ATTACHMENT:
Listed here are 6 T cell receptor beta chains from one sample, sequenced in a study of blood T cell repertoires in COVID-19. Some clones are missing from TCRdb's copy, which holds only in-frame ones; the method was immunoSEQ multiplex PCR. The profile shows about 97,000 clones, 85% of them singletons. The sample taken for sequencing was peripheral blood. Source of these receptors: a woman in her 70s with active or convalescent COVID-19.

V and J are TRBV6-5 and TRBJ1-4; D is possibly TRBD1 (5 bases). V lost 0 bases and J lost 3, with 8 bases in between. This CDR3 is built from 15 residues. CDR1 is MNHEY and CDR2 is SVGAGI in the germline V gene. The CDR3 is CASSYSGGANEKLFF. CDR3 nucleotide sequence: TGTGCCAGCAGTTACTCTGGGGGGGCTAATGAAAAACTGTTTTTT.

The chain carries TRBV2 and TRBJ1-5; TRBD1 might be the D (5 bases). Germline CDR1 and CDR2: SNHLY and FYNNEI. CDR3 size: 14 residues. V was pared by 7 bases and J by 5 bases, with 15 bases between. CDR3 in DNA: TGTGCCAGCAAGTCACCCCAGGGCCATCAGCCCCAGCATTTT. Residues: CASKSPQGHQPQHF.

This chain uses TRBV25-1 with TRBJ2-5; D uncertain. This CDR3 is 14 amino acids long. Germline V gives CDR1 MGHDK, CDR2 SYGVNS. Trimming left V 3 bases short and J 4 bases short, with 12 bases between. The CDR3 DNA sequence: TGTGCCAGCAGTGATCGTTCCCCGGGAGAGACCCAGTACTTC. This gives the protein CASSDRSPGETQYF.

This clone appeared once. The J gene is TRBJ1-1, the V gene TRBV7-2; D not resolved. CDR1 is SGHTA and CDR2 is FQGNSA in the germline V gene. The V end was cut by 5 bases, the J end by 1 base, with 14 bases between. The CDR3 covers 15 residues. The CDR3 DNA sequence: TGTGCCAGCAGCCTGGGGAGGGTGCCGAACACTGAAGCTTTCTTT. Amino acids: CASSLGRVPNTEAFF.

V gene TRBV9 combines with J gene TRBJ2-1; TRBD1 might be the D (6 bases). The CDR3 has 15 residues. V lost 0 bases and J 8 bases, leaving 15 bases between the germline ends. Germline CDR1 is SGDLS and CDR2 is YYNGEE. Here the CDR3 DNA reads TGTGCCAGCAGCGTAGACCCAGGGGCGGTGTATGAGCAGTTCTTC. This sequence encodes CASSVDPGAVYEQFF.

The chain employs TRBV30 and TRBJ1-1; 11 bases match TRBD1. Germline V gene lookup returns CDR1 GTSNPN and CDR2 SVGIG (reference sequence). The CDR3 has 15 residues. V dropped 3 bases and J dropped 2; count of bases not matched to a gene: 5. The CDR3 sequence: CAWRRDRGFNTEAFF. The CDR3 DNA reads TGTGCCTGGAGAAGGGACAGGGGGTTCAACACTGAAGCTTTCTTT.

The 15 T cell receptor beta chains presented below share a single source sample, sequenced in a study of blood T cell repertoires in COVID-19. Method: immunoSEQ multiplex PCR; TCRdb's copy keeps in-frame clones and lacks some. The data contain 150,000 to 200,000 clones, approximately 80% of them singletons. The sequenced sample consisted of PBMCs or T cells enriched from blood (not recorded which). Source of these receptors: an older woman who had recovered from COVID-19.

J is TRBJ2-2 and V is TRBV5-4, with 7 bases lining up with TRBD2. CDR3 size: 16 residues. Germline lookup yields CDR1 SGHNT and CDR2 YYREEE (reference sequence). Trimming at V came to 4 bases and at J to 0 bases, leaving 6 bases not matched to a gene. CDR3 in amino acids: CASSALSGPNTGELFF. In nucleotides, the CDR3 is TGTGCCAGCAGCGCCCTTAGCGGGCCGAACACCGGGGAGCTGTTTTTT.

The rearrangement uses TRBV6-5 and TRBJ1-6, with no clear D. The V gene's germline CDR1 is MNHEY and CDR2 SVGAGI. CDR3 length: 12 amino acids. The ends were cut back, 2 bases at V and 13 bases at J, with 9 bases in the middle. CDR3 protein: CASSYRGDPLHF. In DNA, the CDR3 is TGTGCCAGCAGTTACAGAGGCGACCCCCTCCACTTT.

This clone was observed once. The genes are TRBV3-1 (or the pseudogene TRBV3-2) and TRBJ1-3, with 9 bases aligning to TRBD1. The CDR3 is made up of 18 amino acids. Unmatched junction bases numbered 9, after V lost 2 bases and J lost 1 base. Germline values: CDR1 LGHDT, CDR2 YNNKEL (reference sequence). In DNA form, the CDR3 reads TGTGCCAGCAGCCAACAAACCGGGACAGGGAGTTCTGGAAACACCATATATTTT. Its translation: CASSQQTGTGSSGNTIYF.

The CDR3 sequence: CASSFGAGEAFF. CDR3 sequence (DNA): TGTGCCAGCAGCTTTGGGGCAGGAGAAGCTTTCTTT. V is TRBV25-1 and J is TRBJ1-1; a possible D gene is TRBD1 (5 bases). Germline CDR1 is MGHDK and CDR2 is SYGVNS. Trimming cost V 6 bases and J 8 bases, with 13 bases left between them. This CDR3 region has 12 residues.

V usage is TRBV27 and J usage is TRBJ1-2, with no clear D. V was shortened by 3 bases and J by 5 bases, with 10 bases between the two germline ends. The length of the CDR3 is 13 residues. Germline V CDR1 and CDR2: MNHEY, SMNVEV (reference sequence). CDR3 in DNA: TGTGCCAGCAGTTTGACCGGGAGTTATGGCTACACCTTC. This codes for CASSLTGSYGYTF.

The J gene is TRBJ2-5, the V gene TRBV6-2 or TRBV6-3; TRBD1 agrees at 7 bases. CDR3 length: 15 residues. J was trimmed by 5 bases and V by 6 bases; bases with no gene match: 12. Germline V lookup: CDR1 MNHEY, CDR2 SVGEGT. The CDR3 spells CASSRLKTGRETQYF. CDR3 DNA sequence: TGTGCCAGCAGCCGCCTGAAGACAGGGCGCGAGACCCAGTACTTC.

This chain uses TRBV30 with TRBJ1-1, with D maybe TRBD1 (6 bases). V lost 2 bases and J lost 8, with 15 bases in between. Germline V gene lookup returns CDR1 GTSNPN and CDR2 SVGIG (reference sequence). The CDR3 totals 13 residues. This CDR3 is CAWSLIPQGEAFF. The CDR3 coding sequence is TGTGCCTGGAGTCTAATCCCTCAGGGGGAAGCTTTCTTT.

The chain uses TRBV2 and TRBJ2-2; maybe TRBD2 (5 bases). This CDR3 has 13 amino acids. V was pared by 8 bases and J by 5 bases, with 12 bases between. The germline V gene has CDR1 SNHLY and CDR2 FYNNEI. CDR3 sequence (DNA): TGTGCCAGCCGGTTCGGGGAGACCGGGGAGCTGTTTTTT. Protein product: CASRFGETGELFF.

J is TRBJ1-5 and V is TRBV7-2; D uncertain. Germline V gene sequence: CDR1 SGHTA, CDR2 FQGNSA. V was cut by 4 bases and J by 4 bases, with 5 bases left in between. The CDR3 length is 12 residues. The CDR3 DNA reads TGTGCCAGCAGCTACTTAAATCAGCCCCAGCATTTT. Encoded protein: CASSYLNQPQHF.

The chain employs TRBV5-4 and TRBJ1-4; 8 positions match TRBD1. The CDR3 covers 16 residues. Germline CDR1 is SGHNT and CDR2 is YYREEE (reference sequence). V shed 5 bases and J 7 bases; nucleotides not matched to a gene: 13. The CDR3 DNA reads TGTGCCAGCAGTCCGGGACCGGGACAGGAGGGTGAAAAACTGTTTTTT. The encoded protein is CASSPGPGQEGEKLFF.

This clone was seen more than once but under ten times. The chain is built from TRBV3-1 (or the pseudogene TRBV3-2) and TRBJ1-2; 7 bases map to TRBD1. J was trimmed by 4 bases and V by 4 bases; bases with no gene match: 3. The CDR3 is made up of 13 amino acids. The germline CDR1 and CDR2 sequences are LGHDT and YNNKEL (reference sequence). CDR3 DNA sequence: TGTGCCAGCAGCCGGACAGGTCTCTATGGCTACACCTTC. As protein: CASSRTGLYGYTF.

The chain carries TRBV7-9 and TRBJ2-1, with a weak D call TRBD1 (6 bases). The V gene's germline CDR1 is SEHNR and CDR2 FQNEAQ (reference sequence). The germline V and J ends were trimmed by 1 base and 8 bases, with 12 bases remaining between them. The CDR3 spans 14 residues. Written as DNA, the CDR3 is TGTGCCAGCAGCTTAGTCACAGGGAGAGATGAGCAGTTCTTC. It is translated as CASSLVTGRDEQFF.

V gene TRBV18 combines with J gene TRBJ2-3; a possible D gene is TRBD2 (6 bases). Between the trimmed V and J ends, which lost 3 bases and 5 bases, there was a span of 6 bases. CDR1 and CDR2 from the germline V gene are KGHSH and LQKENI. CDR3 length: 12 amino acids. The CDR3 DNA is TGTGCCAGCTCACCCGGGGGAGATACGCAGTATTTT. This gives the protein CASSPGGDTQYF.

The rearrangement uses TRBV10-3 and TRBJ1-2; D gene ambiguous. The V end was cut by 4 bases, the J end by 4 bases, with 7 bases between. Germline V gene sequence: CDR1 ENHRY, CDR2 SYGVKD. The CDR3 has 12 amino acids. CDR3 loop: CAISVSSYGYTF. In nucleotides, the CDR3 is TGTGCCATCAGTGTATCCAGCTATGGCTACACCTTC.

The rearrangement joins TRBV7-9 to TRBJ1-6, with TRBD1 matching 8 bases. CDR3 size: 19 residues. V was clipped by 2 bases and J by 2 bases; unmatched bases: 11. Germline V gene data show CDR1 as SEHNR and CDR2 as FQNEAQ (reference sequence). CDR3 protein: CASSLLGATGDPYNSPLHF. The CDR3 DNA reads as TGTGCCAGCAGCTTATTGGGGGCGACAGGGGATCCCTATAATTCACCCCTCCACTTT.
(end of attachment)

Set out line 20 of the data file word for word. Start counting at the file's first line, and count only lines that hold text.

The chain carries TRBV7-9 and TRBJ2-1, with a weak D call TRBD1 (6 bases). The V gene's germline CDR1 is SEHNR and CDR2 FQNEAQ (reference sequence). The germline V and J ends were trimmed by 1 base and 8 bases, with 12 bases remaining between them. The CDR3 spans 14 residues. Written as DNA, the CDR3 is TGTGCCAGCAGCTTAGTCACAGGGAGAGATGAGCAGTTCTTC. It is translated as CASSLVTGRDEQFF.